Given that the viability of devices depends not only on the continued functioning of the hardware but also the correct functioning of the software, and that one motivation that many people have stated for upgrading their phone is to gain access to a supported operating system distribution and/or one that supports applications they need or desire, the unfortunate neglect of software sustainability has undermined the general sustainability of the device. It may very well be the case that the Fairphone organisation’s initiatives around re-use and recycling can mitigate the problems caused by any abandonment of these devices, as people seek out replacements that do what they demand of them, but one of the most potent goals of reducing consumption by providing a long-lasting device has been undermined by something that should be the easiest part of the product to change, maintain, upgrade and even to remedy shortcomings with the chosen physical components; something whose lifespan is dictated far less by physical constraints than the assembly of physical components making up the device itself.

It is quite possible that certain industry practices have remained unknown to the Fairphone organisation, despite bitter experiences elsewhere, and that they are only now catching up with what many other people have learned over the years:

“Our chipset vendor MediaTek is only publicly releasing what it is bound to by the obligatory terms of the GNU public license GPL (the Linux Kernel and a few userland programs) and has chosen not to release any of the Android source code.”

Once again, the GPL demonstrates its worth as a necessary tool to ensure that the end-user remains in control. Unfortunately, Google decided that the often shoddy practices of its hardware and industry partners should be indulged by allowing them to make proprietary products with Google’s permissively-licensed code. It could be worse: some hardware vendors violate the GPL and blame their suppliers, requiring anyone seeking recourse to traverse the supply chain as far as it goes, potentially to some obscure company in a faraway land whose management plead poverty while actually doing very nicely selling their services to anyone willing to pay; others just appear to brazenly violate the GPL and dare someone to sue them.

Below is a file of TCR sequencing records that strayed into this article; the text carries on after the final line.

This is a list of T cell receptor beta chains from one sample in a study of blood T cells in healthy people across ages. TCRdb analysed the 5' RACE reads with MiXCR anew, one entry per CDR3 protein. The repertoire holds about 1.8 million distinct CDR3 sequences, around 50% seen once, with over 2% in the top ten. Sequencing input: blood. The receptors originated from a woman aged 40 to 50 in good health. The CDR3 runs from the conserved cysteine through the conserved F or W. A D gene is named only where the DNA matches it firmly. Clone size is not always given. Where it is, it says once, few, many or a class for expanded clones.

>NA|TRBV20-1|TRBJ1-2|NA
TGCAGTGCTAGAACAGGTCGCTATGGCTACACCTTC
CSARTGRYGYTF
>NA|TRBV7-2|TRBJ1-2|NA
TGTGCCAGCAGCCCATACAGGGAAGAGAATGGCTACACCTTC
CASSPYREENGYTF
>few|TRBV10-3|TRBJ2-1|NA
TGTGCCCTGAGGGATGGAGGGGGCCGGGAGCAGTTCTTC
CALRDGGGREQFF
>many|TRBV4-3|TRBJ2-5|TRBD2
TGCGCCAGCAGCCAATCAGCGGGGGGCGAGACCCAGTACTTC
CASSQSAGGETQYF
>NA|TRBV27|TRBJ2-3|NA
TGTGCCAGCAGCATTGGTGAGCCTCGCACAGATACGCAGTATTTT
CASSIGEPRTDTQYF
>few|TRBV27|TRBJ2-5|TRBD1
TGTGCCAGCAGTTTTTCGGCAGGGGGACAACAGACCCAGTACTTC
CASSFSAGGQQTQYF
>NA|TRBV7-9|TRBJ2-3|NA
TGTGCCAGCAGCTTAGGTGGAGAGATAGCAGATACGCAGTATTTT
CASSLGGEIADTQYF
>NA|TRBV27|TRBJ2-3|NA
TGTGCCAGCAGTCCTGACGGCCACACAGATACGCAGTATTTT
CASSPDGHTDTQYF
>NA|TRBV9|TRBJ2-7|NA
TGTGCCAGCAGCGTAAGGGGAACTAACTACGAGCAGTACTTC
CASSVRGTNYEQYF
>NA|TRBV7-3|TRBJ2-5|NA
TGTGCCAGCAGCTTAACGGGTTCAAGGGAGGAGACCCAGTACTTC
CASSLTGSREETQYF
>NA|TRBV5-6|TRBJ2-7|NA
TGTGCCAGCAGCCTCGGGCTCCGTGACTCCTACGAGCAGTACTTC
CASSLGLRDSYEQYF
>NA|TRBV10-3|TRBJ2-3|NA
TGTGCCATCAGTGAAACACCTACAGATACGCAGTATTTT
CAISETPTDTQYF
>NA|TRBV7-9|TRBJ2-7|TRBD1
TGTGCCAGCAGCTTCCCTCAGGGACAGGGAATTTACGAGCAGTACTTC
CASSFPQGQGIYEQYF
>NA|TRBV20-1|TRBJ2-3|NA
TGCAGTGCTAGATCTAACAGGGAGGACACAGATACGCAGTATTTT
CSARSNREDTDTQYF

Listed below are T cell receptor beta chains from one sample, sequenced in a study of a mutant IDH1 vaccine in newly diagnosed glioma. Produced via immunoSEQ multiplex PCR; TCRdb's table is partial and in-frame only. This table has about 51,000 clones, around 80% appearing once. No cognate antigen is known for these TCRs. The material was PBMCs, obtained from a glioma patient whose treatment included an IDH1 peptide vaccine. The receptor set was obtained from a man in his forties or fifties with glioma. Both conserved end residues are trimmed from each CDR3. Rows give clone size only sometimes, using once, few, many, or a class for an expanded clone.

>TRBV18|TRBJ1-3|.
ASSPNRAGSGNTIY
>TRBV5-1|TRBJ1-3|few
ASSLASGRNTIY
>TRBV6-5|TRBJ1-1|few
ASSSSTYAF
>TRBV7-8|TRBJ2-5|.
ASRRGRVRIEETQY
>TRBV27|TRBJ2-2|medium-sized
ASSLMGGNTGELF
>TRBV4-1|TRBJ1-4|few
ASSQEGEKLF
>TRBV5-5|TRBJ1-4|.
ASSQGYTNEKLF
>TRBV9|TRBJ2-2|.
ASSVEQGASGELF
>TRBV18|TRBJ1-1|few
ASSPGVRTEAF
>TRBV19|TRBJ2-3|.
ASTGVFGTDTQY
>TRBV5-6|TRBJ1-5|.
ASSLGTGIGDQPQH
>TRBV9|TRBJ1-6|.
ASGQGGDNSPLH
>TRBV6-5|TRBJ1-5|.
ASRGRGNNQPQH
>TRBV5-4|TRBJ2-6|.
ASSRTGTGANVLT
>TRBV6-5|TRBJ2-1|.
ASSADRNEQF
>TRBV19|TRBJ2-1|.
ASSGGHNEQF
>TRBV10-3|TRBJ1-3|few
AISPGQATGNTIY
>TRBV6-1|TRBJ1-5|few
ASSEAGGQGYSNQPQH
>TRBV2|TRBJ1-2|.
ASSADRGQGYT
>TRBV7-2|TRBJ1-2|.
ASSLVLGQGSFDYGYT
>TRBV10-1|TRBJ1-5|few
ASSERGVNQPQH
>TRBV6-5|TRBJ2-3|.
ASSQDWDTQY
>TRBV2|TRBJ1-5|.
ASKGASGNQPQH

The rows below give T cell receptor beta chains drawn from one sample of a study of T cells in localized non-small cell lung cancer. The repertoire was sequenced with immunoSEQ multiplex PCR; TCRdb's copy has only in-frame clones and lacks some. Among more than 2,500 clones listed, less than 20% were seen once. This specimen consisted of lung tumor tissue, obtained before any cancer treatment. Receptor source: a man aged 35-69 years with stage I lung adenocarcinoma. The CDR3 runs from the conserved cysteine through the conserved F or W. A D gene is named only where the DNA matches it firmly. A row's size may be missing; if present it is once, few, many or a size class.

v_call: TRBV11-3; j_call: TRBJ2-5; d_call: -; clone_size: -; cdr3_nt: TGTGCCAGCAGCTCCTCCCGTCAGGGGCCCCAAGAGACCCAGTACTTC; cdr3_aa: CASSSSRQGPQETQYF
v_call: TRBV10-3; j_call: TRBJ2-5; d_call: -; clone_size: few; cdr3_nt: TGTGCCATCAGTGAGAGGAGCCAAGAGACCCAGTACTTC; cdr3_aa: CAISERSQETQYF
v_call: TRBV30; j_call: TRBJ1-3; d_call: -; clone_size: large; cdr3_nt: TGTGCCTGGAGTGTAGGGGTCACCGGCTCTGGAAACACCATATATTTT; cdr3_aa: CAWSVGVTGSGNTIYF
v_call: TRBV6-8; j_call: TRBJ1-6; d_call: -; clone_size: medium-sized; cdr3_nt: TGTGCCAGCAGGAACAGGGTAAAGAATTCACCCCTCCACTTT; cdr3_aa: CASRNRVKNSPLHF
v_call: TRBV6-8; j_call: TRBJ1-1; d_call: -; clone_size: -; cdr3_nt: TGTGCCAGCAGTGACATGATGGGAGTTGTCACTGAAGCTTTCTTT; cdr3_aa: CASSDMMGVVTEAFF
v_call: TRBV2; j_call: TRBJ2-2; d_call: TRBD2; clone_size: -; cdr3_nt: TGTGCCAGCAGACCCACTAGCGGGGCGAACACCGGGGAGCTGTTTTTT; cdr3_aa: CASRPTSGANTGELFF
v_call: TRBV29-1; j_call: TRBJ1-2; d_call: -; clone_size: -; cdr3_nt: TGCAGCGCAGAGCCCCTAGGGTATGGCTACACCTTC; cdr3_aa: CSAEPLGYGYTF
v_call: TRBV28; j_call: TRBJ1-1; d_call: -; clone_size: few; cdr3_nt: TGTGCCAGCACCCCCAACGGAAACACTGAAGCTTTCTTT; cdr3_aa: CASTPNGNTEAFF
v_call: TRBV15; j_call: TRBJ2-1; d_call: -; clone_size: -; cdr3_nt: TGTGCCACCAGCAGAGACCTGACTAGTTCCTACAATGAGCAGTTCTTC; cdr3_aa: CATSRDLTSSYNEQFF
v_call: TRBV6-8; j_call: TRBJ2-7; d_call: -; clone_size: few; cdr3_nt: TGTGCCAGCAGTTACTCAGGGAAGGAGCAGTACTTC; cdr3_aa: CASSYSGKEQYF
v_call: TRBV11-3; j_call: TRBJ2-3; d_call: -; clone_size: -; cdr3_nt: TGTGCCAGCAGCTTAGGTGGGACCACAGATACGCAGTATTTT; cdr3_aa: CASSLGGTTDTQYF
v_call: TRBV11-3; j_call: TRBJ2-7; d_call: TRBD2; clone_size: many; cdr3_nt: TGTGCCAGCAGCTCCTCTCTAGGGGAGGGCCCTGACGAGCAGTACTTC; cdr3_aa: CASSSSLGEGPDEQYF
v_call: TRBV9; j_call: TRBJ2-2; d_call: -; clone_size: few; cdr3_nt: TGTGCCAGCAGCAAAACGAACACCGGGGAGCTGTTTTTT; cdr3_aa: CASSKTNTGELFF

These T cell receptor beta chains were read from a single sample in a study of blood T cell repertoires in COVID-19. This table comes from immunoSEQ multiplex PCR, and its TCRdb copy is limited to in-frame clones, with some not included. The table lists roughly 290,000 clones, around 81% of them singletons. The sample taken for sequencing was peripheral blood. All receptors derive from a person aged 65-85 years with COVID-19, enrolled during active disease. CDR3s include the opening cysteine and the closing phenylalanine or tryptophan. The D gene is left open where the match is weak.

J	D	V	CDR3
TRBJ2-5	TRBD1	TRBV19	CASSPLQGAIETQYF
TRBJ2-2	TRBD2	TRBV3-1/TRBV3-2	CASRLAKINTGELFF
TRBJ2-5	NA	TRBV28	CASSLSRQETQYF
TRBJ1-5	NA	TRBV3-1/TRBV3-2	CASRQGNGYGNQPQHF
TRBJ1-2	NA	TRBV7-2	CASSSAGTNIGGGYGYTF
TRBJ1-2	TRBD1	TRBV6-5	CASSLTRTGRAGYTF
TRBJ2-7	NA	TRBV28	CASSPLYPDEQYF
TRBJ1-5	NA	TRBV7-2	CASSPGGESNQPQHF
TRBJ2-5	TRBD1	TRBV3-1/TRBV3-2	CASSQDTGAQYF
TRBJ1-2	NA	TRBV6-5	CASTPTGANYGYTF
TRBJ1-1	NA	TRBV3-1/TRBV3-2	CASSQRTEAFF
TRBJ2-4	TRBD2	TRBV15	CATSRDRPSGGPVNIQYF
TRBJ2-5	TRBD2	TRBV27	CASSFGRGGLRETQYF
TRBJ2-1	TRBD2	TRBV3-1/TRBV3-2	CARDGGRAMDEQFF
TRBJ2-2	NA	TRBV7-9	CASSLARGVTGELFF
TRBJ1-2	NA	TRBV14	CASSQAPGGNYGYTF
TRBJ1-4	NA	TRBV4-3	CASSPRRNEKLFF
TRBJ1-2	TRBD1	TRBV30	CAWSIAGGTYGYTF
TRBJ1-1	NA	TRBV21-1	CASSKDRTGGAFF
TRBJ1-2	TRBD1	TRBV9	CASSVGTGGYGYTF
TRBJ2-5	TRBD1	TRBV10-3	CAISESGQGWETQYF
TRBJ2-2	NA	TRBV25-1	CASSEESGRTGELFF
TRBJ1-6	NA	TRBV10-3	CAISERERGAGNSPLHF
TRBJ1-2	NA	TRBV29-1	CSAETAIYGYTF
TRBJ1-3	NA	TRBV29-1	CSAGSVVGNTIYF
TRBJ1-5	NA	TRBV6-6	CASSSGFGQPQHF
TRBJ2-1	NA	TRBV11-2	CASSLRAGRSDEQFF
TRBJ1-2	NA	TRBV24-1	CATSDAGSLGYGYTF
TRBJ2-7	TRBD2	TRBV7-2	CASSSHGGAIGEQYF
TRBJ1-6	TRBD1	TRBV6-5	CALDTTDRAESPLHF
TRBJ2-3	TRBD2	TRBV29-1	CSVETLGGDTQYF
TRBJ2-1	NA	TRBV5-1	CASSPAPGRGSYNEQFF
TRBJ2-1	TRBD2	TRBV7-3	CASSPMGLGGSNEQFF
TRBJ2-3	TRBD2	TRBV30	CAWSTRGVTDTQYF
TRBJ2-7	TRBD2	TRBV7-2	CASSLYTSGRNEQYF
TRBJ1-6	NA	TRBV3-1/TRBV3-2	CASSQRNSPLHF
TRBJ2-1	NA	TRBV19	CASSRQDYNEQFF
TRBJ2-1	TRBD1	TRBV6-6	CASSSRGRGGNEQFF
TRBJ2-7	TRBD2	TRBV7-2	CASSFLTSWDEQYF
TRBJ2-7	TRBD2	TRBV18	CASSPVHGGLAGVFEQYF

The Fairphone organisation could have valued the sustainability benefits of Free Software and cooperative hardware vendors. In doing so, by merely asking for informed opinions, they would have avoided this mess entirely. Unfortunately, they may have focused too narrowly only on certain worthy and necessary topics, maintaining an oversimplified view of software that, if mainstream media punditry is to be believed, is merely transient and interchangeable: something that can be made to run on any hardware as if by magic, with each upgrade replacing what was there before with something that is always better, only ever offering improvements and benefits. Those of us with more than a passing knowledge of systems development know that such beliefs are really delusions produced from a lack of experience or a wish to believe that unfamiliar things are easier than they actually are.

Since we cannot go back and change the way things were done before, I suppose that now is the time to deliver on the sustainability promise by fully and properly promoting and supporting Free Software on any future Fairphone device. Which means that the Fairphone organisation has to start listening to people with experience of reliably deploying and supporting Free Software on open or properly-documented hardware, instead of going along with whatever some supplier (and their potentially GPL-violating associates) would have them do just to get the contract in the bag and the device out of the door.

Comments are closed.